COVID-19 – Workers’ Compensation Coverage

Originally Posted: March 13, 2020

Updated: April 7, 2021

 

With the World Health Organization (WHO) declaring the novel coronavirus (COVID-19) a pandemic, Canadian employers should prepare for the worst and plan how to respond to various employment-related issues that could arise if the virus continues to spread.

Employers are raising many questions about workers’ compensation coverage and reporting responsibilities.

Throughout Canada, the various provincial workers’ compensation boards have provided guidelines relating to the coverage of benefits for COVID-19 cases. While most cases of COVID-19 aren’t work-related, you are encouraged to report cases to your workers’ compensation board if the worker indicates that they may have been exposed at work – even if you disagree – or if the nature of their employment puts them at a greater risk of exposure than the general public.

In every case, the various provincial compensation boards will adjudicate work relatedness and benefit entitlement based on the specific circumstances of each case.

TeksMed Services Inc. has outlined general answers to some of the questions its clients are asking during this pandemic.

The following pages address questions regarding COVID-19 and workers’ compensation.

 

Questions and Answers

 

When is COVID-19 considered to be work-related?

When a worker contracts COVID-19 as a direct result of their employment, they are likely to be entitled to compensation providing certain criteria relating to the nature of their employment and the extent of their work-related exposure are met. WCB Alberta has outlined that the following conditions must be met:

  • The nature of employment involves sufficient exposure to the source of infection,

and

  • The nature of employment creates a greater risk of exposure for the worker.

 

When do I report a case of COVID-19 to provincial workers’ compensation board (WCB)?

When a worker tells you that they have COVID-19 and they suspect it was contracted at work, you should report the illness to the workers’ compensation board. In some provinces, such as Ontario, it is required to report COVID-19 claims if a worker believes they contracted it in the workplace even if you disagree. It is up to the board to determine whether or not the claim will be allowed; each claim is evaluated on a case-by-case basis.

In order to be accepted, evidence must show that a person’s risk of contracting the disease through their employment is greater than the risk to which the public at large is exposed, and that work significantly contributed to the person’s illness.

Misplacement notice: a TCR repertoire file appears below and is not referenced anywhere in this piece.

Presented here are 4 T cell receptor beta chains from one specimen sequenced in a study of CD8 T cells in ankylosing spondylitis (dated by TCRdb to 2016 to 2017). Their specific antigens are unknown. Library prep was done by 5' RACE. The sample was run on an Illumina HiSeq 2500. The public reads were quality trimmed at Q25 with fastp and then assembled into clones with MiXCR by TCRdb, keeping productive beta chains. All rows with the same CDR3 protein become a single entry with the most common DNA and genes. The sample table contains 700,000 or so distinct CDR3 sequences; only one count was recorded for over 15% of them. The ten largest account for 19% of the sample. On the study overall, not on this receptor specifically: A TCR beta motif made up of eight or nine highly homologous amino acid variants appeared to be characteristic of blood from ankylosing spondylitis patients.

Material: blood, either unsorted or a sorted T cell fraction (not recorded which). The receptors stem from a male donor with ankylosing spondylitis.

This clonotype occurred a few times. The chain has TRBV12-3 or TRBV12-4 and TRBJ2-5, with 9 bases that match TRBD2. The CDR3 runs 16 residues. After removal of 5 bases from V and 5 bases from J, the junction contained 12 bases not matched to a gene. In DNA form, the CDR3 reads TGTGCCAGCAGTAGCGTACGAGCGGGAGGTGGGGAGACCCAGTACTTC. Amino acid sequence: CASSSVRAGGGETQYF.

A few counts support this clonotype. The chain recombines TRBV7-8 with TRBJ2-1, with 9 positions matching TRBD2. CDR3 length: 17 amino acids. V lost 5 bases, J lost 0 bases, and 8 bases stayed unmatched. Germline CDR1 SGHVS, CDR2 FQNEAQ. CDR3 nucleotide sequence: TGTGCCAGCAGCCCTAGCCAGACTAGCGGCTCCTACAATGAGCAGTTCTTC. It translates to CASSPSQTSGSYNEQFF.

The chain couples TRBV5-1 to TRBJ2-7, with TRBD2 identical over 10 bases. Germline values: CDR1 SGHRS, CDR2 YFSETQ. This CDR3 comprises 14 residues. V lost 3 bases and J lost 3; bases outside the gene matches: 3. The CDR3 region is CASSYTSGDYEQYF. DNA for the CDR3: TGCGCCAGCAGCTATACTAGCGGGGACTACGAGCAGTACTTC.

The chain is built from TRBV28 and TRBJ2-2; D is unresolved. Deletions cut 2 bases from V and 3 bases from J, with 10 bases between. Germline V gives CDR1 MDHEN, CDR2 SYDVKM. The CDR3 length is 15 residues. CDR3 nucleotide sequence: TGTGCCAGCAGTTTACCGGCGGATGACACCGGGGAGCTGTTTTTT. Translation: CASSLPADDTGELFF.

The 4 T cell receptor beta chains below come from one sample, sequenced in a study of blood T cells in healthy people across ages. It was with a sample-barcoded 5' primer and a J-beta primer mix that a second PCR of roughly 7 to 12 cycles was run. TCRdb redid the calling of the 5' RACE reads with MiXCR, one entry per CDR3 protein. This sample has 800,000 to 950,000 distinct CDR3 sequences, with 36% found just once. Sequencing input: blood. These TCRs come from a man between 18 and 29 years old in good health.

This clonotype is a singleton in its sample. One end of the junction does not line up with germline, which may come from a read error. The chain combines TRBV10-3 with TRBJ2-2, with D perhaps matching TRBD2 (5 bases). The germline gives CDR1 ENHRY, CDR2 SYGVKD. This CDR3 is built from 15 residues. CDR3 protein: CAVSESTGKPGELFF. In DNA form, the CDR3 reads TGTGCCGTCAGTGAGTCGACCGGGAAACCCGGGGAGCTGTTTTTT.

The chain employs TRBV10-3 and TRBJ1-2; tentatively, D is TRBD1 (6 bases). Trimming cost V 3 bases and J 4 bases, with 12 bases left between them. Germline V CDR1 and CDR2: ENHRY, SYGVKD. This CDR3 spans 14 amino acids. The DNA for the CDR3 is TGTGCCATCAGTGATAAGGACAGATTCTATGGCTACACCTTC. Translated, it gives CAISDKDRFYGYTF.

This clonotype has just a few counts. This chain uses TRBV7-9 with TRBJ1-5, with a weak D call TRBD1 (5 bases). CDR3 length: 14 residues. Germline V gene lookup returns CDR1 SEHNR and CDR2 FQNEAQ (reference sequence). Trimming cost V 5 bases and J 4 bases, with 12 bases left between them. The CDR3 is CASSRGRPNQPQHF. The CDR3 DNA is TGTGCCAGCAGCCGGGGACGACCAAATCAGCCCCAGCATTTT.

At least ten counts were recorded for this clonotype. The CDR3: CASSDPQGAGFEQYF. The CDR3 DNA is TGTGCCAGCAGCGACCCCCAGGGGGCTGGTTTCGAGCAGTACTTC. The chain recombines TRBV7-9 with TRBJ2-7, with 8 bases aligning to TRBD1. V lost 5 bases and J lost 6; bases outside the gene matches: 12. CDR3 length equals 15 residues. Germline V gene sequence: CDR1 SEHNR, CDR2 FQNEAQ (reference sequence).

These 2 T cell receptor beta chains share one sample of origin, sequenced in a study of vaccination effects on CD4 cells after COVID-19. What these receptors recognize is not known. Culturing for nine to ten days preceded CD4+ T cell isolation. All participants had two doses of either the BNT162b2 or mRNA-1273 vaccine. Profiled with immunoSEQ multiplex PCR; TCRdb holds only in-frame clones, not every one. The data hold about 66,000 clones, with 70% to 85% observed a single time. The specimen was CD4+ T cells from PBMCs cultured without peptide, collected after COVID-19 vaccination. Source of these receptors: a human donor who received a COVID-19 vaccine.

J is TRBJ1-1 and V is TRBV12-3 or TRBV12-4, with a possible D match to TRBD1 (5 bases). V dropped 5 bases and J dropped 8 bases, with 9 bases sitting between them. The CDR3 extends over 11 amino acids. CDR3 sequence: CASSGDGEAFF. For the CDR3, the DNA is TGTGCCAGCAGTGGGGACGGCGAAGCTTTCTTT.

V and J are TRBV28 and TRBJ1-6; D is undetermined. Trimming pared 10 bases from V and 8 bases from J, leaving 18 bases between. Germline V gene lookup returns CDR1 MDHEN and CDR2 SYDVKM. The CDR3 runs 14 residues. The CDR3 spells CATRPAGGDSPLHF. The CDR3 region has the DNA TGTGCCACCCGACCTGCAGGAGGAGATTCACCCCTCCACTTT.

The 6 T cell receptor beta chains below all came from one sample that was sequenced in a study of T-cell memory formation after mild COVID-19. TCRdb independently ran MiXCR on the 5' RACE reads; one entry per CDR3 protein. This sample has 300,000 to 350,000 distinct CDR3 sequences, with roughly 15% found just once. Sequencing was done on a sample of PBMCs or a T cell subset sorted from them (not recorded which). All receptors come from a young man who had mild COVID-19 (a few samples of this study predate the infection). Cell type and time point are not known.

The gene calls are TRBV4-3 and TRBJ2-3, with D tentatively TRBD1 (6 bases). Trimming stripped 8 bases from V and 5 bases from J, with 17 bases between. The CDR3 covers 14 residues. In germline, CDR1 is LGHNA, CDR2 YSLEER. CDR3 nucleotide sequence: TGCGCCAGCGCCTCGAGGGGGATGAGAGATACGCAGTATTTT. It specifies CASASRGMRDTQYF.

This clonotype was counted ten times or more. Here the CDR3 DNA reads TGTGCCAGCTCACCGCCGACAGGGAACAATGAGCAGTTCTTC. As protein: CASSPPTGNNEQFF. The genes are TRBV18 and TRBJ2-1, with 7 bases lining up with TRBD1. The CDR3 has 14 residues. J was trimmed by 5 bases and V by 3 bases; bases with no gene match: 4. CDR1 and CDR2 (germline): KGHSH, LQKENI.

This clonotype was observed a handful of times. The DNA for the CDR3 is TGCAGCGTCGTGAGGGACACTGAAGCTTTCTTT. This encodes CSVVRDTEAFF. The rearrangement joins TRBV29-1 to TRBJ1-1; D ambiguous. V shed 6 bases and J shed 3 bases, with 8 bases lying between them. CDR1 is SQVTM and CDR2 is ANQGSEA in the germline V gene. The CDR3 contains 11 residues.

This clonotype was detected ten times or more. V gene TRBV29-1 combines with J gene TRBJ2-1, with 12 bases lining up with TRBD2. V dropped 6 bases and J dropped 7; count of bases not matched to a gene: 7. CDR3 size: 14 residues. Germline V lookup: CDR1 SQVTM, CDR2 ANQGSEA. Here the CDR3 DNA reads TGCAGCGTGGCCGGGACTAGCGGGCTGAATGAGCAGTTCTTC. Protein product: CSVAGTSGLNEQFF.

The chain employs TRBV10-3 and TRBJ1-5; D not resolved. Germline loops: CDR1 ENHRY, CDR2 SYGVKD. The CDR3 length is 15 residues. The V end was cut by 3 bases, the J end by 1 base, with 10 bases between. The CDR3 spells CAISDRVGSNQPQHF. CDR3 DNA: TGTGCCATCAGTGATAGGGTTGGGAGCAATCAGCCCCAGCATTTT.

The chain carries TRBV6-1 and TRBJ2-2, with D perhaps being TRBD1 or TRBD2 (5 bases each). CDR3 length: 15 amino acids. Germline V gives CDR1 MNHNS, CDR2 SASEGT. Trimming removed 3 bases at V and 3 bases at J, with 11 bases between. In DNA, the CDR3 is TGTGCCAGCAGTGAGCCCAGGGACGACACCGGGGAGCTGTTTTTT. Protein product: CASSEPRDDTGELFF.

What is an outbreak at work?

An outbreak is a sudden rise of the number of cases of a disease; multiple cases in a workplace may lead to the declaration of an outbreak (five or more cases). COVID-19 is highly contagious and an outbreak can occur very quickly.

 

Should I submit a claim if I suspect an outbreak?

You should always be reporting illness due to COVID-19 when there is reason to believe the exposure occurred at work, including when there are several cases in a workplace. Report to WCB when multiple workers at your facility have symptoms or have a confirmed COVID-19 diagnosis.

 

Are workers covered when quarantined, self-isolated or practicing social distancing?

No, the provincial workers’ compensation boards do not provide coverage for workers who are symptom-free when quarantined, self-isolated, practicing social distancing or sent home on a precautionary basis.

 

If I believe my staff is at greater risk than the general public of exposure at work, do I need to report all exposures?

No, if there is no illness, there is no claim. You only need to report lost-time claims of occupational disease exposure to the provincial WCB. If workers were exposed to the virus but develop no symptoms, the incident should be recorded in your records but you do not need to report it to the provincial WCB.

 

I’m an employer whose staff is at greater risk of exposure at work than the general public. I sent my worker home because there’s a high risk of exposure. Do I need to report it to the provincial WCB?

No, if there is no illness, there is no claim. There’s no need to report this to the provincial WCB.